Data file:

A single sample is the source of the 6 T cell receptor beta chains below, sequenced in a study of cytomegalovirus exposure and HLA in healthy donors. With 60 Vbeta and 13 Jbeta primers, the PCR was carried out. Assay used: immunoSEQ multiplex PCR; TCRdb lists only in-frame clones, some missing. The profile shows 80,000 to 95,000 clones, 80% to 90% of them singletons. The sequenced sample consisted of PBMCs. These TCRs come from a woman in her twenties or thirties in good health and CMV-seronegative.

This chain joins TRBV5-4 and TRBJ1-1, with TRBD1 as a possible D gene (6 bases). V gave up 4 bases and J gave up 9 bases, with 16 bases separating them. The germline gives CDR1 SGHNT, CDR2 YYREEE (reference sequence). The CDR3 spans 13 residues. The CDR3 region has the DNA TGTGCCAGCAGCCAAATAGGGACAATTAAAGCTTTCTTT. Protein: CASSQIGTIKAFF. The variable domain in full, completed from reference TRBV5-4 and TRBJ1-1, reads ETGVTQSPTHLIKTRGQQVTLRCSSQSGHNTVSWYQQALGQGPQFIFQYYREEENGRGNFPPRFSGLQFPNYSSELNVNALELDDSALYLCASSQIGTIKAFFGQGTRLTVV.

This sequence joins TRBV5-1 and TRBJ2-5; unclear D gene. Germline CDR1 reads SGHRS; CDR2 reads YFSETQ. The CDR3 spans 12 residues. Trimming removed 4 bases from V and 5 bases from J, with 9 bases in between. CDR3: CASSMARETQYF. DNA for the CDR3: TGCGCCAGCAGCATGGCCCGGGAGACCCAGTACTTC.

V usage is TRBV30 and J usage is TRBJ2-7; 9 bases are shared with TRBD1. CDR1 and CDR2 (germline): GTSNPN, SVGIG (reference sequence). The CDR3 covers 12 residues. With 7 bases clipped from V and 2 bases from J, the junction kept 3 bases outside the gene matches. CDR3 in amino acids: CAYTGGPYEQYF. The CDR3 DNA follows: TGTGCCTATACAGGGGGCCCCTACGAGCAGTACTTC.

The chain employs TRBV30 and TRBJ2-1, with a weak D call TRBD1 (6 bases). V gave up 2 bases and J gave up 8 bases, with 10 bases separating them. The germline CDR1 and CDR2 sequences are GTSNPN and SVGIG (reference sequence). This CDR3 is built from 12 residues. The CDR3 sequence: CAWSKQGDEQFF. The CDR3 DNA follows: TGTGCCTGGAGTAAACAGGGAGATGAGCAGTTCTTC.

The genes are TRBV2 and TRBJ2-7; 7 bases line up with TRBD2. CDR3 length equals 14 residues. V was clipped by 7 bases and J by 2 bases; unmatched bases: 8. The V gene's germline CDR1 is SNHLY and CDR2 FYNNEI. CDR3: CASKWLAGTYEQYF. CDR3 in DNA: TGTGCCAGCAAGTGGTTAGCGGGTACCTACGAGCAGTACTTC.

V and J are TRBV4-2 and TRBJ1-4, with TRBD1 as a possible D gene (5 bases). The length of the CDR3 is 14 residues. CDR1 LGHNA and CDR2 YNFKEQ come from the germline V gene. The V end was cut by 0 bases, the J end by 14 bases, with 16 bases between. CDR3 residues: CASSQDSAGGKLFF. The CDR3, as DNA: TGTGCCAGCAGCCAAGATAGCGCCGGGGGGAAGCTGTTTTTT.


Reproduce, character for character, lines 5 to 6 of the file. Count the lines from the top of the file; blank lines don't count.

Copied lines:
The chain employs TRBV30 and TRBJ2-1, with a weak D call TRBD1 (6 bases). V gave up 2 bases and J gave up 8 bases, with 10 bases separating them. The germline CDR1 and CDR2 sequences are GTSNPN and SVGIG (reference sequence). This CDR3 is built from 12 residues. The CDR3 sequence: CAWSKQGDEQFF. The CDR3 DNA follows: TGTGCCTGGAGTAAACAGGGAGATGAGCAGTTCTTC.

The genes are TRBV2 and TRBJ2-7; 7 bases line up with TRBD2. CDR3 length equals 14 residues. V was clipped by 7 bases and J by 2 bases; unmatched bases: 8. The V gene's germline CDR1 is SNHLY and CDR2 FYNNEI. CDR3: CASKWLAGTYEQYF. CDR3 in DNA: TGTGCCAGCAAGTGGTTAGCGGGTACCTACGAGCAGTACTTC.